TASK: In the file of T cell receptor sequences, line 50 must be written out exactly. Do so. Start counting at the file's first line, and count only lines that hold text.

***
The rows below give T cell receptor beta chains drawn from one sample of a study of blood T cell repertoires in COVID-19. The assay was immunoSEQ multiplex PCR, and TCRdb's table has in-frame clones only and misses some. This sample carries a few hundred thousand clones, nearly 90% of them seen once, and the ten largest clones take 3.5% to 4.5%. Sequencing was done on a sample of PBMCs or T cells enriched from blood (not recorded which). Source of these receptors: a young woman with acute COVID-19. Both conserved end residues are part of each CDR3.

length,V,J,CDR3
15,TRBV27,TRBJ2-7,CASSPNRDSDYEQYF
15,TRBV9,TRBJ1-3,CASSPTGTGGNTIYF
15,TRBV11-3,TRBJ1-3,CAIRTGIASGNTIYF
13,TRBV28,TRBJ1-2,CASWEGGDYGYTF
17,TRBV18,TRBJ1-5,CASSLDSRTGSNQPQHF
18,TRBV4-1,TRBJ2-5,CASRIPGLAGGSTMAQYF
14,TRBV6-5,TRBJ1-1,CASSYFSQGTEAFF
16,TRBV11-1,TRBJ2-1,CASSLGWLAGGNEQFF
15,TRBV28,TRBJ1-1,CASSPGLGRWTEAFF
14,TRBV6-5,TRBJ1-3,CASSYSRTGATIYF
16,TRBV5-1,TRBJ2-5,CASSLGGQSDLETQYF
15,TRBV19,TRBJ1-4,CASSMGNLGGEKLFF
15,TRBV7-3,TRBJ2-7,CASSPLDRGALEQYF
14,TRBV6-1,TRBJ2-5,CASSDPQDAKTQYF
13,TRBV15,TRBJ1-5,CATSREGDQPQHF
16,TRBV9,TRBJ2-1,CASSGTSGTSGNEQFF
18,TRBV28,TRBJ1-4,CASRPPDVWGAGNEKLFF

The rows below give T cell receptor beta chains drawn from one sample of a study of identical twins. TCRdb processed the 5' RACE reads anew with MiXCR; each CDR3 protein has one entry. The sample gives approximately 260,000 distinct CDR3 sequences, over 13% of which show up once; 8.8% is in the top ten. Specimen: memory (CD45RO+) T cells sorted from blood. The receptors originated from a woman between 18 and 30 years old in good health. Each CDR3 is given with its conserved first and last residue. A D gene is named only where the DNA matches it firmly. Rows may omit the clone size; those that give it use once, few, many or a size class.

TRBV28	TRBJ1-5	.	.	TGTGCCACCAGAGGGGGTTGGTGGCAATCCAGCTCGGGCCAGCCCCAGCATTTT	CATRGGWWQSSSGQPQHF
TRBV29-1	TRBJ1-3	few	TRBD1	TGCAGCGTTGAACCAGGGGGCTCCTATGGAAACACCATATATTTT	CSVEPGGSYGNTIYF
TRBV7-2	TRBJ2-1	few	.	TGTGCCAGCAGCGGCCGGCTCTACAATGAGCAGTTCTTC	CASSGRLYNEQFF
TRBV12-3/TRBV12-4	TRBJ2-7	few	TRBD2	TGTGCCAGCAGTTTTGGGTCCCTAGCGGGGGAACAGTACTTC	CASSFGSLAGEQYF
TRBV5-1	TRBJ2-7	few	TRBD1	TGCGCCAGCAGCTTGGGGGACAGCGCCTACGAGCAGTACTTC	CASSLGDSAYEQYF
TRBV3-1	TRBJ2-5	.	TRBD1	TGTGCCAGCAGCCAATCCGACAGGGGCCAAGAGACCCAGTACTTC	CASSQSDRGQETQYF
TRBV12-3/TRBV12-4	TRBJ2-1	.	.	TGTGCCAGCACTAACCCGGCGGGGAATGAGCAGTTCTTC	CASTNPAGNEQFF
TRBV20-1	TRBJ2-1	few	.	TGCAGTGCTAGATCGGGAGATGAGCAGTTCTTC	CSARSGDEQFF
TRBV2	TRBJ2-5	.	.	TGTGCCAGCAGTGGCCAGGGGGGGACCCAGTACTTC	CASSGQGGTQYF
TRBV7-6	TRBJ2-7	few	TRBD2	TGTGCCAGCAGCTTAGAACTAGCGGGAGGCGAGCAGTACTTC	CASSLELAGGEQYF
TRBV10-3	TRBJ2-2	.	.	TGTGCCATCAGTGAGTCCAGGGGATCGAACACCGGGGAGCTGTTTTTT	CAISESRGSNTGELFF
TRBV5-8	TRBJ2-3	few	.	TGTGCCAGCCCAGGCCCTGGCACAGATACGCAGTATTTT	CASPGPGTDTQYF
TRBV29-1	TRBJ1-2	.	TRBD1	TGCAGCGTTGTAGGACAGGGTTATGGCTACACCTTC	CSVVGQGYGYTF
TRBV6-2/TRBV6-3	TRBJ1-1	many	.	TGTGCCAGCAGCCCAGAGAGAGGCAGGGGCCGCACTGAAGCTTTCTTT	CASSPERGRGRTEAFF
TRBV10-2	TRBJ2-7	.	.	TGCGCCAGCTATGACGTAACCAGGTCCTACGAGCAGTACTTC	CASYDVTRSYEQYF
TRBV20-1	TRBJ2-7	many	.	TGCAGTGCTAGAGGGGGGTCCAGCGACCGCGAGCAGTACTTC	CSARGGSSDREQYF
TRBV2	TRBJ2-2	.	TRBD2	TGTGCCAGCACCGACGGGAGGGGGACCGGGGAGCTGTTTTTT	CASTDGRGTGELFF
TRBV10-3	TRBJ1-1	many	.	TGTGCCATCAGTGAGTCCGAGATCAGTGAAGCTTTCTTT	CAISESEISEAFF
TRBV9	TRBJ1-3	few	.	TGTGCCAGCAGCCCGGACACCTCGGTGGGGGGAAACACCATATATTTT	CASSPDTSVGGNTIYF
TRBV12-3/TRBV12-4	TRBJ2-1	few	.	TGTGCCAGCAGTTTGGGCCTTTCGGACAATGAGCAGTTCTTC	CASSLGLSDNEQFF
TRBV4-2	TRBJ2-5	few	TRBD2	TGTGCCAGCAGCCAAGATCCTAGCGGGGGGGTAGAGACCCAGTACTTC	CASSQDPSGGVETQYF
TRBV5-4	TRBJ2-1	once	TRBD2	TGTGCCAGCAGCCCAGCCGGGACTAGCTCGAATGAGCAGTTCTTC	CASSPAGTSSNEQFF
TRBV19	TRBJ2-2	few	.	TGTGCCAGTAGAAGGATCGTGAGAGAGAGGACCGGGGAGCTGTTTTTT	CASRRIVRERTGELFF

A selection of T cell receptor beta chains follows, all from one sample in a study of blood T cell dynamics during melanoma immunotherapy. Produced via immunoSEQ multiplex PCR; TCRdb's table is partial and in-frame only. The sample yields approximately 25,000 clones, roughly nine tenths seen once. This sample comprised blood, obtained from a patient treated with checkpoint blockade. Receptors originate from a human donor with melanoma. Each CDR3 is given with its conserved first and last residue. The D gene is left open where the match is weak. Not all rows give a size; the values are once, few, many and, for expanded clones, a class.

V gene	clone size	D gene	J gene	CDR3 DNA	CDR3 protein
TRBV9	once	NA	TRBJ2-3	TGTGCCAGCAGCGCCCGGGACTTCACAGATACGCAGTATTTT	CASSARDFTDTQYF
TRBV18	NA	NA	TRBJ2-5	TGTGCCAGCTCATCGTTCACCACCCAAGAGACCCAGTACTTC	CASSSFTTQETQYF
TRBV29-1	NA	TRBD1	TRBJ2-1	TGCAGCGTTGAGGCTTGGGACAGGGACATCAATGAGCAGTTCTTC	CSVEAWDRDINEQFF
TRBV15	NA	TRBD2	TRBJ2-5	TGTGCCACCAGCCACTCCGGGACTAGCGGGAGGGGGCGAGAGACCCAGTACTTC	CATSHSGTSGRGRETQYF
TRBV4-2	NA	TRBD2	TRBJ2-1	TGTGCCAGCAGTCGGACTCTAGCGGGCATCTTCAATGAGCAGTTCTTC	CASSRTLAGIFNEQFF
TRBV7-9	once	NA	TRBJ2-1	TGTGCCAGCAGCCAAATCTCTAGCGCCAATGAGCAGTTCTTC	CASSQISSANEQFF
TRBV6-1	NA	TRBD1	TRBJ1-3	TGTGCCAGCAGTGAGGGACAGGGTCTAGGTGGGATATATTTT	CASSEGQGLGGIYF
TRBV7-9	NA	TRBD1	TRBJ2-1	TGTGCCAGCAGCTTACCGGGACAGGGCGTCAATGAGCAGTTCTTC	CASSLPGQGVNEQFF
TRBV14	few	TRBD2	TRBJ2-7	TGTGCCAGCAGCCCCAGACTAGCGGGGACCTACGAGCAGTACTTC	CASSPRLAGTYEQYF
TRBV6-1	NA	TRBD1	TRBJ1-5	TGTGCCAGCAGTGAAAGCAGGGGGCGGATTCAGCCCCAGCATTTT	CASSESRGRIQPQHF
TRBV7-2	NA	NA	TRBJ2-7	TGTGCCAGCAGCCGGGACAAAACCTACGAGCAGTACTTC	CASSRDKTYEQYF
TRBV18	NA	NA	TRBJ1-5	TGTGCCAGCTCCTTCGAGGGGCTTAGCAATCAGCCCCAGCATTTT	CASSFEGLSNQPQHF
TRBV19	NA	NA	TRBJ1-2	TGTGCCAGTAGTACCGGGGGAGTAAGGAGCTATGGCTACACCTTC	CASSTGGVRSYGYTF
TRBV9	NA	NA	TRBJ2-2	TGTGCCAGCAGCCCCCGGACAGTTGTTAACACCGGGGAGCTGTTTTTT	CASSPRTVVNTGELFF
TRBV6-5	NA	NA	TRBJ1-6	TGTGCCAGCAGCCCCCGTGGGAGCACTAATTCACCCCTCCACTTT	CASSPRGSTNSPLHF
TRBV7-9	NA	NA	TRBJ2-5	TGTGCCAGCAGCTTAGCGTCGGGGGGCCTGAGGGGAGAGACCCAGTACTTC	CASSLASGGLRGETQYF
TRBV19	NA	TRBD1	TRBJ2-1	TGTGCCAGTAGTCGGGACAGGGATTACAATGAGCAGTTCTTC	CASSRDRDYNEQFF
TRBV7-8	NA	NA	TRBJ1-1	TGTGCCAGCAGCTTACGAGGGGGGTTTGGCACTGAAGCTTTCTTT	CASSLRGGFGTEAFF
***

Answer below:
TRBV4-2	NA	TRBD2	TRBJ2-1	TGTGCCAGCAGTCGGACTCTAGCGGGCATCTTCAATGAGCAGTTCTTC	CASSRTLAGIFNEQFF